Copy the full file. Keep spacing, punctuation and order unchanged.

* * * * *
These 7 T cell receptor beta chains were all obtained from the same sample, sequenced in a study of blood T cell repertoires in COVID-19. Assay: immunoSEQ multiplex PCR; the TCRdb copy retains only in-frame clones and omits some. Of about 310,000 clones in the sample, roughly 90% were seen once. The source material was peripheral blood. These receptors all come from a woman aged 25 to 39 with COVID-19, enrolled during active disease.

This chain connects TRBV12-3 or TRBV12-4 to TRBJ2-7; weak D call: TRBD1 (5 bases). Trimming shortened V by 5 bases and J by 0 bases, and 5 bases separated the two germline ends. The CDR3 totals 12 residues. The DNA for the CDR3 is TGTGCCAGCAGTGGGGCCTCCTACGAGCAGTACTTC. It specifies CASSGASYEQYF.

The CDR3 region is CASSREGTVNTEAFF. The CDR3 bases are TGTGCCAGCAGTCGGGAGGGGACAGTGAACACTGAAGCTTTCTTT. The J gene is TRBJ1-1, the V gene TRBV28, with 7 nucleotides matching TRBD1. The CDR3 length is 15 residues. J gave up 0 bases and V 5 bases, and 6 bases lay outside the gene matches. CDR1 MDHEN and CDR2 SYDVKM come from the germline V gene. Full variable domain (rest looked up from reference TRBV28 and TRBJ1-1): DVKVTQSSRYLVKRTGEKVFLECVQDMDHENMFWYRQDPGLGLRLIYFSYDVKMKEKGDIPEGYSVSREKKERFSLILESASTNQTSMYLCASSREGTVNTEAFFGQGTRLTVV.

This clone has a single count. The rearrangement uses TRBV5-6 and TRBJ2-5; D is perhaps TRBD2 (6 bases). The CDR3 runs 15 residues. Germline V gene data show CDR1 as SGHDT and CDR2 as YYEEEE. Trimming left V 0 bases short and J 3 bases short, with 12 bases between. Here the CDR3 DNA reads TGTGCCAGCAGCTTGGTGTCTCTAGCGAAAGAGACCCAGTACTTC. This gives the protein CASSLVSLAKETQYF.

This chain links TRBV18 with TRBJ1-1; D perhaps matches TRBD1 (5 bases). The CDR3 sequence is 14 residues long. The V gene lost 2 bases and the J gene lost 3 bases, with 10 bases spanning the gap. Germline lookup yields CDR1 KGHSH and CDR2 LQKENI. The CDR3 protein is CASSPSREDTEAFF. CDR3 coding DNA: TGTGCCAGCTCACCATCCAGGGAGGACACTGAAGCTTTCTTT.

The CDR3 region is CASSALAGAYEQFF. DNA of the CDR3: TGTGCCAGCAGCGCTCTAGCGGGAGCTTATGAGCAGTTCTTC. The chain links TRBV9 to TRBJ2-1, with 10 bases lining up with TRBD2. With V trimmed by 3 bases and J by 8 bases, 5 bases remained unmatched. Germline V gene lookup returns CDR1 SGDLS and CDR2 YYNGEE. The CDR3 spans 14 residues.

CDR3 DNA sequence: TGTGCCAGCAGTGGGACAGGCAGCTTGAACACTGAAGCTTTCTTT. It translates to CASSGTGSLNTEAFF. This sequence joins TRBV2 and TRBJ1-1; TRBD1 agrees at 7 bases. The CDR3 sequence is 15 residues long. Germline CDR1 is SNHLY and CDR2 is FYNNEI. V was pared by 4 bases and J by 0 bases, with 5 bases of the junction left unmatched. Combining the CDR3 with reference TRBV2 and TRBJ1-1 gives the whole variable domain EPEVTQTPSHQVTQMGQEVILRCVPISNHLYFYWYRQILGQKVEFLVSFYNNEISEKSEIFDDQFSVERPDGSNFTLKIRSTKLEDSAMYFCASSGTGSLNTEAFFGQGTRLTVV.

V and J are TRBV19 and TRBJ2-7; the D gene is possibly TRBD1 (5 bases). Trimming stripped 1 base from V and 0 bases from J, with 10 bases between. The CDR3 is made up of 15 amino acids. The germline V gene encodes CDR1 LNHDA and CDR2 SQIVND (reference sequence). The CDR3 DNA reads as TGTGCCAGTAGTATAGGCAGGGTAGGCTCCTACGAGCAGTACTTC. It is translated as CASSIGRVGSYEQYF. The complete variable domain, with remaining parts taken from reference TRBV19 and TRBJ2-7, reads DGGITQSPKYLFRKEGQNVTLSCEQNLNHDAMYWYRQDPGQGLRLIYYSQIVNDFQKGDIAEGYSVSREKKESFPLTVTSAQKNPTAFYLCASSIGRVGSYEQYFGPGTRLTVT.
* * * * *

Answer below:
These 7 T cell receptor beta chains were all obtained from the same sample, sequenced in a study of blood T cell repertoires in COVID-19. Assay: immunoSEQ multiplex PCR; the TCRdb copy retains only in-frame clones and omits some. Of about 310,000 clones in the sample, roughly 90% were seen once. The source material was peripheral blood. These receptors all come from a woman aged 25 to 39 with COVID-19, enrolled during active disease.

This chain connects TRBV12-3 or TRBV12-4 to TRBJ2-7; weak D call: TRBD1 (5 bases). Trimming shortened V by 5 bases and J by 0 bases, and 5 bases separated the two germline ends. The CDR3 totals 12 residues. The DNA for the CDR3 is TGTGCCAGCAGTGGGGCCTCCTACGAGCAGTACTTC. It specifies CASSGASYEQYF.

The CDR3 region is CASSREGTVNTEAFF. The CDR3 bases are TGTGCCAGCAGTCGGGAGGGGACAGTGAACACTGAAGCTTTCTTT. The J gene is TRBJ1-1, the V gene TRBV28, with 7 nucleotides matching TRBD1. The CDR3 length is 15 residues. J gave up 0 bases and V 5 bases, and 6 bases lay outside the gene matches. CDR1 MDHEN and CDR2 SYDVKM come from the germline V gene. Full variable domain (rest looked up from reference TRBV28 and TRBJ1-1): DVKVTQSSRYLVKRTGEKVFLECVQDMDHENMFWYRQDPGLGLRLIYFSYDVKMKEKGDIPEGYSVSREKKERFSLILESASTNQTSMYLCASSREGTVNTEAFFGQGTRLTVV.

This clone has a single count. The rearrangement uses TRBV5-6 and TRBJ2-5; D is perhaps TRBD2 (6 bases). The CDR3 runs 15 residues. Germline V gene data show CDR1 as SGHDT and CDR2 as YYEEEE. Trimming left V 0 bases short and J 3 bases short, with 12 bases between. Here the CDR3 DNA reads TGTGCCAGCAGCTTGGTGTCTCTAGCGAAAGAGACCCAGTACTTC. This gives the protein CASSLVSLAKETQYF.

This chain links TRBV18 with TRBJ1-1; D perhaps matches TRBD1 (5 bases). The CDR3 sequence is 14 residues long. The V gene lost 2 bases and the J gene lost 3 bases, with 10 bases spanning the gap. Germline lookup yields CDR1 KGHSH and CDR2 LQKENI. The CDR3 protein is CASSPSREDTEAFF. CDR3 coding DNA: TGTGCCAGCTCACCATCCAGGGAGGACACTGAAGCTTTCTTT.

The CDR3 region is CASSALAGAYEQFF. DNA of the CDR3: TGTGCCAGCAGCGCTCTAGCGGGAGCTTATGAGCAGTTCTTC. The chain links TRBV9 to TRBJ2-1, with 10 bases lining up with TRBD2. With V trimmed by 3 bases and J by 8 bases, 5 bases remained unmatched. Germline V gene lookup returns CDR1 SGDLS and CDR2 YYNGEE. The CDR3 spans 14 residues.

CDR3 DNA sequence: TGTGCCAGCAGTGGGACAGGCAGCTTGAACACTGAAGCTTTCTTT. It translates to CASSGTGSLNTEAFF. This sequence joins TRBV2 and TRBJ1-1; TRBD1 agrees at 7 bases. The CDR3 sequence is 15 residues long. Germline CDR1 is SNHLY and CDR2 is FYNNEI. V was pared by 4 bases and J by 0 bases, with 5 bases of the junction left unmatched. Combining the CDR3 with reference TRBV2 and TRBJ1-1 gives the whole variable domain EPEVTQTPSHQVTQMGQEVILRCVPISNHLYFYWYRQILGQKVEFLVSFYNNEISEKSEIFDDQFSVERPDGSNFTLKIRSTKLEDSAMYFCASSGTGSLNTEAFFGQGTRLTVV.

V and J are TRBV19 and TRBJ2-7; the D gene is possibly TRBD1 (5 bases). Trimming stripped 1 base from V and 0 bases from J, with 10 bases between. The CDR3 is made up of 15 amino acids. The germline V gene encodes CDR1 LNHDA and CDR2 SQIVND (reference sequence). The CDR3 DNA reads as TGTGCCAGTAGTATAGGCAGGGTAGGCTCCTACGAGCAGTACTTC. It is translated as CASSIGRVGSYEQYF. The complete variable domain, with remaining parts taken from reference TRBV19 and TRBJ2-7, reads DGGITQSPKYLFRKEGQNVTLSCEQNLNHDAMYWYRQDPGQGLRLIYYSQIVNDFQKGDIAEGYSVSREKKESFPLTVTSAQKNPTAFYLCASSIGRVGSYEQYFGPGTRLTVT.